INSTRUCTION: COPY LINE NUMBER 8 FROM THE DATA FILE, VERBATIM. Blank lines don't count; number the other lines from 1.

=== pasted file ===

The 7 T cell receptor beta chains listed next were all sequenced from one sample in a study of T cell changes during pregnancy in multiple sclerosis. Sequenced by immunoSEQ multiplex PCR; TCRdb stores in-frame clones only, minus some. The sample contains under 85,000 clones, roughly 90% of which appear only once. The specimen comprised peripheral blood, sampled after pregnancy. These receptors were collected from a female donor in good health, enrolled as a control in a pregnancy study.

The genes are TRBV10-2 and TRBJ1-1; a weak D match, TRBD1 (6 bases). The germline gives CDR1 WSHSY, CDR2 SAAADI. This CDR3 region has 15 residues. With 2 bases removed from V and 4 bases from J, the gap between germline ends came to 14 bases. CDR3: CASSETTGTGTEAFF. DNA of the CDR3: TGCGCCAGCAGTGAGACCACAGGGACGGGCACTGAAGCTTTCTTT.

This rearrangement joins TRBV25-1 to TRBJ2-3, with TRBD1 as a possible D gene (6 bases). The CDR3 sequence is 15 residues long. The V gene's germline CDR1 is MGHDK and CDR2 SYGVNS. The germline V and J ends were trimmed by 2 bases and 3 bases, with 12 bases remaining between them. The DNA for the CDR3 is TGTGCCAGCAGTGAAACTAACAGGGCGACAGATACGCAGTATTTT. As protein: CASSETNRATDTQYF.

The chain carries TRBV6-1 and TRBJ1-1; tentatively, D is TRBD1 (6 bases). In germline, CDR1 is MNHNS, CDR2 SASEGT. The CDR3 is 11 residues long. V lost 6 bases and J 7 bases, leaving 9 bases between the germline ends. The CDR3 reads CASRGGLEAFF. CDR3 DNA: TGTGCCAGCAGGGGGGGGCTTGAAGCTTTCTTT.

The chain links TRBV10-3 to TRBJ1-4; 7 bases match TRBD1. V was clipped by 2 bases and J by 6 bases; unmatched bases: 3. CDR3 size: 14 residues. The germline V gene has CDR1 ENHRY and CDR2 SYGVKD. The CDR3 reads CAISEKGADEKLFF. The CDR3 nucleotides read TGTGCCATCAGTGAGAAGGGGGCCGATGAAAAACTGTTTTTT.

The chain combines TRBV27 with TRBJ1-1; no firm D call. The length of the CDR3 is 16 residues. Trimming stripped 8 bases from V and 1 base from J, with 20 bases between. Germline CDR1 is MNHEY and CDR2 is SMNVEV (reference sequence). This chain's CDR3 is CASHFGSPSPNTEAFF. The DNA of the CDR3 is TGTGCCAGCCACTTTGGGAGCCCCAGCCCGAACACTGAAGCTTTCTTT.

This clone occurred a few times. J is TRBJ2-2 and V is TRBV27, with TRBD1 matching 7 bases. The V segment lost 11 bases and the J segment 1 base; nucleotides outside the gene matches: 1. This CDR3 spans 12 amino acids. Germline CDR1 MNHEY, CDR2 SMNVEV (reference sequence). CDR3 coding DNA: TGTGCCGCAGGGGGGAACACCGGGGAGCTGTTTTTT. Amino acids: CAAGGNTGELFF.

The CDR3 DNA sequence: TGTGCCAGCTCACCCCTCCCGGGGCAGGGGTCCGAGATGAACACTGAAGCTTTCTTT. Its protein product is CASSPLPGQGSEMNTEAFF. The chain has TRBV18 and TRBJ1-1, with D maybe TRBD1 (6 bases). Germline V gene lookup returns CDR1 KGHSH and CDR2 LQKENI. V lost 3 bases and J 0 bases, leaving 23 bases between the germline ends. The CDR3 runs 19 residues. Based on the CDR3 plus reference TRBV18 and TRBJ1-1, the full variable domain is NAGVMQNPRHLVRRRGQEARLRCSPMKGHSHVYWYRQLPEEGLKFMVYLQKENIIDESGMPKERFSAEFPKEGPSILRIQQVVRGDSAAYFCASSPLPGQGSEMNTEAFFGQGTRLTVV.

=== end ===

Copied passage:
The CDR3 DNA sequence: TGTGCCAGCTCACCCCTCCCGGGGCAGGGGTCCGAGATGAACACTGAAGCTTTCTTT. Its protein product is CASSPLPGQGSEMNTEAFF. The chain has TRBV18 and TRBJ1-1, with D maybe TRBD1 (6 bases). Germline V gene lookup returns CDR1 KGHSH and CDR2 LQKENI. V lost 3 bases and J 0 bases, leaving 23 bases between the germline ends. The CDR3 runs 19 residues. Based on the CDR3 plus reference TRBV18 and TRBJ1-1, the full variable domain is NAGVMQNPRHLVRRRGQEARLRCSPMKGHSHVYWYRQLPEEGLKFMVYLQKENIIDESGMPKERFSAEFPKEGPSILRIQQVVRGDSAAYFCASSPLPGQGSEMNTEAFFGQGTRLTVV.